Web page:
We report the development and performance of a near-IR polarimeter for the Subaru 8.2m telescope. The polarimeter is currently used with one of the Subaru instruments, CIAO, the stellar coronagraphic imager with adaptive optics. CIAO is the instrument specialized to obtain high contrast images of faint objects in the vicinity of bright objects. For achieving both high spatial resolution and high dynamic range, the instrument is used wiht the Subaru adaptive optics and has a dedicated cold coronagraphic capability. The polarimeter comprises two components. One component consists of an achromatic half-waveplate, an achromatic quarter-waveplate, and a calibration wire grid. Both half- and quarter-waveplates are rotatable and retractable, while the calibrator is only retractable. This componetn is placed upstream of any opticla components including adaptive optics system, which minimizes the effect of various mirros on instrumental polarization. The other component consists of two anlayzers, a cold wire grid and acold Wollastron prism. These are placed in the filter wheels of CIAO cryostat and can be chosen. The whole system is remotely controlled.
We have carried out KHL band high resolution imaging and H band imaging-polarimetry of the Red Rectangle nebula using CIAO and 36 element AO mounted on the 8.2m Subaru telescope. HK band images show a X-shape structure close to 0.1 inch and 2 lobes with separation of 0.15 inch at the north and the south. Our L band image show a small clump and its position is 0.1 arcsec east from the center of the southern lobe. The polarization map shows roughly centrosymmetric vector pattern and the center of the pattern is consistent with that of 2 lobes. There is scatter of the vector pattern at approximately 0.1 inch east from the southern lobe and a local minimum in the degree of polarization. These results can explain that the primary star HD44179 is at 0.1 inch east from the southern lobes and the dominant illumination source is a M type star at the center of the nebula.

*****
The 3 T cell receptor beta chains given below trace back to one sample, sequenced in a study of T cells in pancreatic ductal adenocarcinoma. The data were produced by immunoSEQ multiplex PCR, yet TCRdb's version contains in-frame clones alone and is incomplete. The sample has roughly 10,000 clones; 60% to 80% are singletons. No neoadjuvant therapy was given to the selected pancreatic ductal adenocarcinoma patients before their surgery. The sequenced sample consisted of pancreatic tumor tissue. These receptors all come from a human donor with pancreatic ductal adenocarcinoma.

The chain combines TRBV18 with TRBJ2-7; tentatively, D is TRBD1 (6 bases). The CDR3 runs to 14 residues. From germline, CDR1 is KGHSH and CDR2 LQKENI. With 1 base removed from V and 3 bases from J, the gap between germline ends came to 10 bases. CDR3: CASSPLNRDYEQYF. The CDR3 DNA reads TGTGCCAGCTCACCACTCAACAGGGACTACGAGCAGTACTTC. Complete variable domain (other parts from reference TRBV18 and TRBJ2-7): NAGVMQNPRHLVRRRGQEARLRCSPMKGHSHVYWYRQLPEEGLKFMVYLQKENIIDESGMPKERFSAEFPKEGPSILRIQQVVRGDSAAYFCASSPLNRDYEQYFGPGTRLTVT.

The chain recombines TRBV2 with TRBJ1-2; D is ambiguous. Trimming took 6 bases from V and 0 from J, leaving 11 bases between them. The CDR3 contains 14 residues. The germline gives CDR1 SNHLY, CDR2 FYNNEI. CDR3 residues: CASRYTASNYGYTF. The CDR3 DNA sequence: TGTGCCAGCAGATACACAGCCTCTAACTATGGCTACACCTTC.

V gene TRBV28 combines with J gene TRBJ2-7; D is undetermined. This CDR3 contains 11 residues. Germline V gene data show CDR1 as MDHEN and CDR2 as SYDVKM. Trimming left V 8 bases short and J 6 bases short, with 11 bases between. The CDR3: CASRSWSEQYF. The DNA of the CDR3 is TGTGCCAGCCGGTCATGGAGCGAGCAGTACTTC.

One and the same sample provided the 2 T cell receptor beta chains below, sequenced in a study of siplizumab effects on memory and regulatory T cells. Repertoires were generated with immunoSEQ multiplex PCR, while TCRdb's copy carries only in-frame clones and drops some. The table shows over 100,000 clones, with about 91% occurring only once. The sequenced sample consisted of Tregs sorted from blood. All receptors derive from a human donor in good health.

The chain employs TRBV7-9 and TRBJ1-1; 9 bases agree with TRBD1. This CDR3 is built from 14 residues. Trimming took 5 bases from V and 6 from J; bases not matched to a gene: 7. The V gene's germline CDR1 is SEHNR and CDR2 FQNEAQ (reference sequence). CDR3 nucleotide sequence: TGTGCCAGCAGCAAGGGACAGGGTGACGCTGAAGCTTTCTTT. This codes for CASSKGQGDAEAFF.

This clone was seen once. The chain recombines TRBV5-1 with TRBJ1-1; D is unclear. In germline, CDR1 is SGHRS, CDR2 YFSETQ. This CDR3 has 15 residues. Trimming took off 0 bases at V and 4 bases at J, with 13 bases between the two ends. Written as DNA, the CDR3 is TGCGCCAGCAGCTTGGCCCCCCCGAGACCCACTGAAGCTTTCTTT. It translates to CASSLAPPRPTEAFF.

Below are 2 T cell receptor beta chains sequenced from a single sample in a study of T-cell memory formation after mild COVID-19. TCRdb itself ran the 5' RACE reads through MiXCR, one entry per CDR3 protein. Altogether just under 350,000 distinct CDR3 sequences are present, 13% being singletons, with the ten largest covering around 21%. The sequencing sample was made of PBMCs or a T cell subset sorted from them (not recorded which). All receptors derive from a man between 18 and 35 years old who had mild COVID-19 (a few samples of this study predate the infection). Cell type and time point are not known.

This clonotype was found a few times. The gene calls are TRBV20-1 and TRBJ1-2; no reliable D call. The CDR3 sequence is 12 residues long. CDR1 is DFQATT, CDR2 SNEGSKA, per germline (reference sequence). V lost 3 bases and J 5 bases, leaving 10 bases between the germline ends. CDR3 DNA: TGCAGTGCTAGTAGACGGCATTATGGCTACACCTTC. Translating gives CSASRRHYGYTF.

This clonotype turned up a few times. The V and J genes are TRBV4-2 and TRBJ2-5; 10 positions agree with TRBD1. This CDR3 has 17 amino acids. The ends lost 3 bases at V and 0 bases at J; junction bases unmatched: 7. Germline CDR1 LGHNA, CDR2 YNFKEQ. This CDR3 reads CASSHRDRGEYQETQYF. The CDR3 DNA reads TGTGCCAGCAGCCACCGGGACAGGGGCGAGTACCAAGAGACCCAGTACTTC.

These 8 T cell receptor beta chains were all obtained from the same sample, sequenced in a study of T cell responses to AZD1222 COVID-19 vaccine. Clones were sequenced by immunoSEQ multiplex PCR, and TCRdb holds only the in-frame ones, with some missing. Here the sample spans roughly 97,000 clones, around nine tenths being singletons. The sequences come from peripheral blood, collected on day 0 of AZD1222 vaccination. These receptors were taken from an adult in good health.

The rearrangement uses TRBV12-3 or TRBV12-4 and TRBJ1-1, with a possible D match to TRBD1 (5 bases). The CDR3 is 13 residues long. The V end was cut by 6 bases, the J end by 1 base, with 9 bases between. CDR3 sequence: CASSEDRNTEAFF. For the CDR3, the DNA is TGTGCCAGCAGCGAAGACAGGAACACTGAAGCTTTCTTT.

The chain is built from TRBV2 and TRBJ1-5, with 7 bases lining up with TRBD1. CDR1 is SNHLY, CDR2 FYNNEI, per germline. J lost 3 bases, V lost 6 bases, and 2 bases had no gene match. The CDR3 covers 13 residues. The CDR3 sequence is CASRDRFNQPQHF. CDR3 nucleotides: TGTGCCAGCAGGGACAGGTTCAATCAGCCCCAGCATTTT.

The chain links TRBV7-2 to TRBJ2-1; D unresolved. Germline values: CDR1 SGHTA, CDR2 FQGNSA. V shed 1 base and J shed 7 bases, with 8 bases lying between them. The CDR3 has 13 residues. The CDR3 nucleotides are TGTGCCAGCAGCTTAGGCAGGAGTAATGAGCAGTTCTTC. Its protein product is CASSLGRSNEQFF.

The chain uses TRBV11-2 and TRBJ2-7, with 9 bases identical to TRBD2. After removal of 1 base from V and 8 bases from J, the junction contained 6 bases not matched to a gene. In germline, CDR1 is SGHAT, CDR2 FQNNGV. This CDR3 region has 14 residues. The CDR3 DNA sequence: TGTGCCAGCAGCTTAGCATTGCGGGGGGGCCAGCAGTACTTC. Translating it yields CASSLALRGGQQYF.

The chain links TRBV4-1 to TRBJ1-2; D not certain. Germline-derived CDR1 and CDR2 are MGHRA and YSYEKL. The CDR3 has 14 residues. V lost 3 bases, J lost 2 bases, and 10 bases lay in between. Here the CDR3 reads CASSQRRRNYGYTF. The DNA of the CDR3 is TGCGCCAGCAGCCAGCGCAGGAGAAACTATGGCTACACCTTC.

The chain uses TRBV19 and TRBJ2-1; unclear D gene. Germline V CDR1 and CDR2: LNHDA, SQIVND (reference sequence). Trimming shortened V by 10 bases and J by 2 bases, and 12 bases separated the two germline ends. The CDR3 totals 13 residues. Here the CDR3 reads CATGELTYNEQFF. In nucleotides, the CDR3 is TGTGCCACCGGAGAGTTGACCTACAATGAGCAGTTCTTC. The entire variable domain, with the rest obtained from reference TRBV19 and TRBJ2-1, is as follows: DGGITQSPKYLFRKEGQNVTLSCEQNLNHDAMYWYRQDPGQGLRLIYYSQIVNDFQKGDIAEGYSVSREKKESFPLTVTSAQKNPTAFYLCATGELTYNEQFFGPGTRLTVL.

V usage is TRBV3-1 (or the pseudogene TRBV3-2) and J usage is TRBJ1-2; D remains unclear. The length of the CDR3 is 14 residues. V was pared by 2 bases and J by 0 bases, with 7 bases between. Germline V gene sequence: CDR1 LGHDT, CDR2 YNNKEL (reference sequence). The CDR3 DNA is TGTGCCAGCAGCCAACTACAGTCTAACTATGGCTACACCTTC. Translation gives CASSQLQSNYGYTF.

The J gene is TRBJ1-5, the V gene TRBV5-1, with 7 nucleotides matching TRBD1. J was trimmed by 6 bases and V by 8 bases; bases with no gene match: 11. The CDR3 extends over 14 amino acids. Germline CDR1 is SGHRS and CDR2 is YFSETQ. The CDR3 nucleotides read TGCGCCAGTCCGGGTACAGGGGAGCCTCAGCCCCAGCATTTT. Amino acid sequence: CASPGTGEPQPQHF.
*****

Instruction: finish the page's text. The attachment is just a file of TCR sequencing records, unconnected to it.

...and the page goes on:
We describe a near-IR coronagraphic camera built for use with the Subaru 8.2-m telescope and its adaptive optics system. The purpose of this instrument CIAO is to obtain high-resolution images of faint objects in close vicinity of bright objects at IR wavelengths. Such a desire is strong in astronomy, especially in the study of companion brown dwarfs and extra-solar planets, circumstellar disks around both young stellar objects and main-sequence stars, jets and outflows form both young stellar objects and main-sequence stars, jets and outflows from both young stars and evolved stars, circumnuclear regions around AGNs, and host galaxies of QSOs. CIAO is a 1-5 micron camera with tow focal plate scales: 22 milli-arcsec/pixel and 11 milli-arcsec/pixel. The camera is equipped with the standard broad-band filters as well as a number of narrow-band filters. Choice of masks, filters and camera lenses and optical alignment with collimator and detector are made with cryogenic motors. CIAO utilizes one ALLADIN II 'science'-grade detector array manufactured by SBRC. Occulting masks whose diameter ranges from 0.1 to 3 arcsec and several types of pupil masks are selectable, all cooled down to about 60 K and the detector is cooled to about 30 K. Also available are a R <EQ 1000 grism with coronagraphic slits and a polarimetric module. We also present preliminary results from the first commissioning run at the Subaru telescope.
The scientific objectives, design concept, and expected performance of a coronagraphic spectrometer that is planned for installation as a spectrographic mode of the coronagraphic imager with adaptive optics (CIAO) for the 8 m Subaru telescope are described.
The infrared instrumentation plan for the Subaru telescope is described. Four approved infrared instruments and one test observation system are now in the construction phase. They are coronagraph imager using adaptive optics (CIAO), cooled mid- infrared camera and spectrograph (COMICS), infrared camera and spectrograph (IRCS), OH-airglow suppressor spectrograph (OHS) and mid-infrared test observation system (MIRTOS). Their performance goals and construction schedules are summarized. The plan for procurement and evaluation of infrared arrays required by these instruments is briefly described.